The Utah state legislature voted to replace the voter-backed Proposition 2 with the Utah Medical Cannabis Act (UMCA) on Monday, the Salt Lake Tribune reports.

The replacement, designed by the state of Utah, passed both houses by a wide margin in a single-day special legislative session. Some supporters of Prop. 2 agreed before Election Day to a potential compromise bill, though others — such as advocacy organizations Together for Responsible Use and Cannabis Education and Alliance for a Better Utah — have taken issue with the replacement legislation.

Most advocates are happy nonetheless that there is any sort of law, however limited, including Connor Boyack, president of free market think group Libertas Institute, which supported Prop. 2.

“For years, we have been seeking a balance between political concessions and pushing the needle as far in favor of medical freedom as we could. This negotiated result is a decent balance to get the program underway. With this result, a major gutting of Prop 2 has been prevented, unlike what we have seen in the past and may see in the future on other issues.” — Connor Boyack, in a prepared statement.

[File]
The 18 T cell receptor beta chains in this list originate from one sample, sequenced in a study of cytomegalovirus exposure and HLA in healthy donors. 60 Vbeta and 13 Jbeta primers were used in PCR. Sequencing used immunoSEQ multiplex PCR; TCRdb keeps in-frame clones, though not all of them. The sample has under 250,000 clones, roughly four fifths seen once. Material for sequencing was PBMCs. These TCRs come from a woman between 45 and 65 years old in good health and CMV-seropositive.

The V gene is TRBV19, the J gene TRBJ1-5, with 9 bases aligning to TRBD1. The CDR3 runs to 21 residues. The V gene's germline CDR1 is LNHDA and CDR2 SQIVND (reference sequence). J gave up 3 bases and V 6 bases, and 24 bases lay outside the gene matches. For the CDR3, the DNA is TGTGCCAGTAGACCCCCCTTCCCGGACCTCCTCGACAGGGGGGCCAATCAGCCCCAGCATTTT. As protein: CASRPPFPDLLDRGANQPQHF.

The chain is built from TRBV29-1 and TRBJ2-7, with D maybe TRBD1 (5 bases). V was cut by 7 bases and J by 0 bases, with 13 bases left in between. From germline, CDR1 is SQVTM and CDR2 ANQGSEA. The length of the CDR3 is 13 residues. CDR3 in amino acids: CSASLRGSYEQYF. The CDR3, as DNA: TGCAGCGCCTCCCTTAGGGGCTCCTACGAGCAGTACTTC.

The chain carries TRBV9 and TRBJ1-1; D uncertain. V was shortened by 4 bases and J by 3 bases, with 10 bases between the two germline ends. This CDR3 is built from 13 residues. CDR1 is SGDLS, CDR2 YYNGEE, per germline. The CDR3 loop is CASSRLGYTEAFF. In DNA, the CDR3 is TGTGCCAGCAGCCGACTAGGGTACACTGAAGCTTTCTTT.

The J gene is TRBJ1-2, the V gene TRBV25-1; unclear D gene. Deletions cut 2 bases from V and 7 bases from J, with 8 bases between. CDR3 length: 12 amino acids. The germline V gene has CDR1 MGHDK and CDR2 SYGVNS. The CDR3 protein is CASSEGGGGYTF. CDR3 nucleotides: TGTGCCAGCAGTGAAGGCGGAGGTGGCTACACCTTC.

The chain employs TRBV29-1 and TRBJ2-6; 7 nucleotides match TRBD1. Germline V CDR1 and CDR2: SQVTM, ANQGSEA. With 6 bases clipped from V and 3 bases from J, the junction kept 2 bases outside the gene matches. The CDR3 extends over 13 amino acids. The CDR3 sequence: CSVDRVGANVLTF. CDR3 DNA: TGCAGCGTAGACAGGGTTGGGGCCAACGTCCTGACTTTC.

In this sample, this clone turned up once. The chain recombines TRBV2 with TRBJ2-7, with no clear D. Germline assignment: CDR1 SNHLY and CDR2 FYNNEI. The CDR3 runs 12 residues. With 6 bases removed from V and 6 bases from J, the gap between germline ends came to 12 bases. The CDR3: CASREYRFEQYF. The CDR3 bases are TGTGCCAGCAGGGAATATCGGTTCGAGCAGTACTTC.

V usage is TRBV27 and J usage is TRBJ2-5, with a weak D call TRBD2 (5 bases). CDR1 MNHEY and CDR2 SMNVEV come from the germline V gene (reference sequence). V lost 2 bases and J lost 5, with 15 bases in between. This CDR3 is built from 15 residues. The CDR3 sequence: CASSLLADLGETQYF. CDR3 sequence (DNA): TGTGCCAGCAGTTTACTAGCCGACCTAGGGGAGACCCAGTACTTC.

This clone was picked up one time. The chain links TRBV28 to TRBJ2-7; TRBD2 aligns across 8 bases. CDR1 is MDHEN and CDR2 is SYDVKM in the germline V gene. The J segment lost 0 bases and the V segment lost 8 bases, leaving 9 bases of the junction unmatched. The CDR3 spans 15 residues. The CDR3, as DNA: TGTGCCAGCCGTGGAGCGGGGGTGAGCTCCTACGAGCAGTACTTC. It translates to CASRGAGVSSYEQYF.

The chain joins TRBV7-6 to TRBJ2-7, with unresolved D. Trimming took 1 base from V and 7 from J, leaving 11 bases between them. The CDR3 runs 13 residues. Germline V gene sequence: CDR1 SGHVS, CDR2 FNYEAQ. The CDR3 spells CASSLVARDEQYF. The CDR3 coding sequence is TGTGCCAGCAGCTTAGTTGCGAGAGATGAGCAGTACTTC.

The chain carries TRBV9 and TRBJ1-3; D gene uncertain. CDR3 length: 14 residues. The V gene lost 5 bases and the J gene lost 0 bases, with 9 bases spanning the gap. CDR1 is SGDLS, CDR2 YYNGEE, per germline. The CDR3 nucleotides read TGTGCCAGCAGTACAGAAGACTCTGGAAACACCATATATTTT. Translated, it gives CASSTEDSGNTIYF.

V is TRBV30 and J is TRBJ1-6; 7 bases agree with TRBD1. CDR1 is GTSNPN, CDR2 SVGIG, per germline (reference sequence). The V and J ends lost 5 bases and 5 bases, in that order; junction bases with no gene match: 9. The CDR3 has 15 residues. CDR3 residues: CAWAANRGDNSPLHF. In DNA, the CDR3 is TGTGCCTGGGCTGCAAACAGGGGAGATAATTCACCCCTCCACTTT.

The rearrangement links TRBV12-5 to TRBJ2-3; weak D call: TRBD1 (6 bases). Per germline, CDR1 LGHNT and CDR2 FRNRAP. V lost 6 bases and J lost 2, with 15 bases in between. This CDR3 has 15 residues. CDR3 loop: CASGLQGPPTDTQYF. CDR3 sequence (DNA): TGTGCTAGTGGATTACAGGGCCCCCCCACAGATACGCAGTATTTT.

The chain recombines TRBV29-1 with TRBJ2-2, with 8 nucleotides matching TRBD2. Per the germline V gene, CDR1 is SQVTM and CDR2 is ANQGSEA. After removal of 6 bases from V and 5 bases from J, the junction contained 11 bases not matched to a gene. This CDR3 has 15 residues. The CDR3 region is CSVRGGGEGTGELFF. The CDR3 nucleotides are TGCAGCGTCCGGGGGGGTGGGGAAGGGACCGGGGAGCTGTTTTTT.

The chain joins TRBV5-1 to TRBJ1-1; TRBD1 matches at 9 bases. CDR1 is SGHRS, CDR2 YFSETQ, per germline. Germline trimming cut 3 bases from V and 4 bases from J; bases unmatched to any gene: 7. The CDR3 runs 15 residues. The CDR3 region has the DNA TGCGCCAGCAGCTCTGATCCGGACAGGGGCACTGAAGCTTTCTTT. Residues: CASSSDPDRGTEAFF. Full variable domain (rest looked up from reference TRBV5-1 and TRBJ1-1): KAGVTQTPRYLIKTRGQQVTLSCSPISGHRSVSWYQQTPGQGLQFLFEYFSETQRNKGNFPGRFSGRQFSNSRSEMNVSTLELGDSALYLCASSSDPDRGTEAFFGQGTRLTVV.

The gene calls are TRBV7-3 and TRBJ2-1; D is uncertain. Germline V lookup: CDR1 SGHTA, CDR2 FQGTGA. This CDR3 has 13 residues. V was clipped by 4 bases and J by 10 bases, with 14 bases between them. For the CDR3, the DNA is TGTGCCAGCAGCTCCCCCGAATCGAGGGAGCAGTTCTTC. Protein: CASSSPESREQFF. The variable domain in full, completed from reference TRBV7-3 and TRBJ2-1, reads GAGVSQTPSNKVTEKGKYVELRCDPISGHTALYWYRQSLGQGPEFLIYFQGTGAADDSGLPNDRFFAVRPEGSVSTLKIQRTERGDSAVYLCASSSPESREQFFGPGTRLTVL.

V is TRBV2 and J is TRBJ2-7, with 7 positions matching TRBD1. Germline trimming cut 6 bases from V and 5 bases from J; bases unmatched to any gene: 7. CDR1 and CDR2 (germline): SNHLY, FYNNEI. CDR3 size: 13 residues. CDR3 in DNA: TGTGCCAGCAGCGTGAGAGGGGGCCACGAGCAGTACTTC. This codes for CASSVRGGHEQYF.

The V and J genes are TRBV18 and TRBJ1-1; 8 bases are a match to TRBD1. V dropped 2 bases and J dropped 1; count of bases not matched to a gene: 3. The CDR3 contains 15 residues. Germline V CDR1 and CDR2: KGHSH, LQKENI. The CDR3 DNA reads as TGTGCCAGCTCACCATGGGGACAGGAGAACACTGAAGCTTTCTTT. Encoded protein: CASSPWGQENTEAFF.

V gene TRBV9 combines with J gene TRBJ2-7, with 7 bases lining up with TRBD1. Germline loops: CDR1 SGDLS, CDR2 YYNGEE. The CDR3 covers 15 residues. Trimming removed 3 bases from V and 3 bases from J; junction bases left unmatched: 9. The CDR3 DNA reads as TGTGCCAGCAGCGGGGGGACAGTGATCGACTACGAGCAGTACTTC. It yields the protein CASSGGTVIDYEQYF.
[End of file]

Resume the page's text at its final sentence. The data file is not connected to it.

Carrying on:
There are several key changes in the UMCA over Prop. 2:

  • The number of allowed dispensaries has been reduced from 40 to just seven.
  • Edibles were largely stripped away as well, with only gelatin cubes allowed under the new rules.
  • Many autoimmune disorders were also removed from the list of qualifying conditions, leaving just Crohn’s Disease and ulcerative colitis.
  • Lawmakers also raised the age for participation in the program to 21, despite arguments by Democrats that patients aged 18-20 could be approved via a compassionate use board.

More amendments to the bill are expected once the Utah state Senate enters its regular session next year. Some state senators have also suggested that future updates to the Act are a possibility, similar to how the state’s alcohol code is updated almost yearly.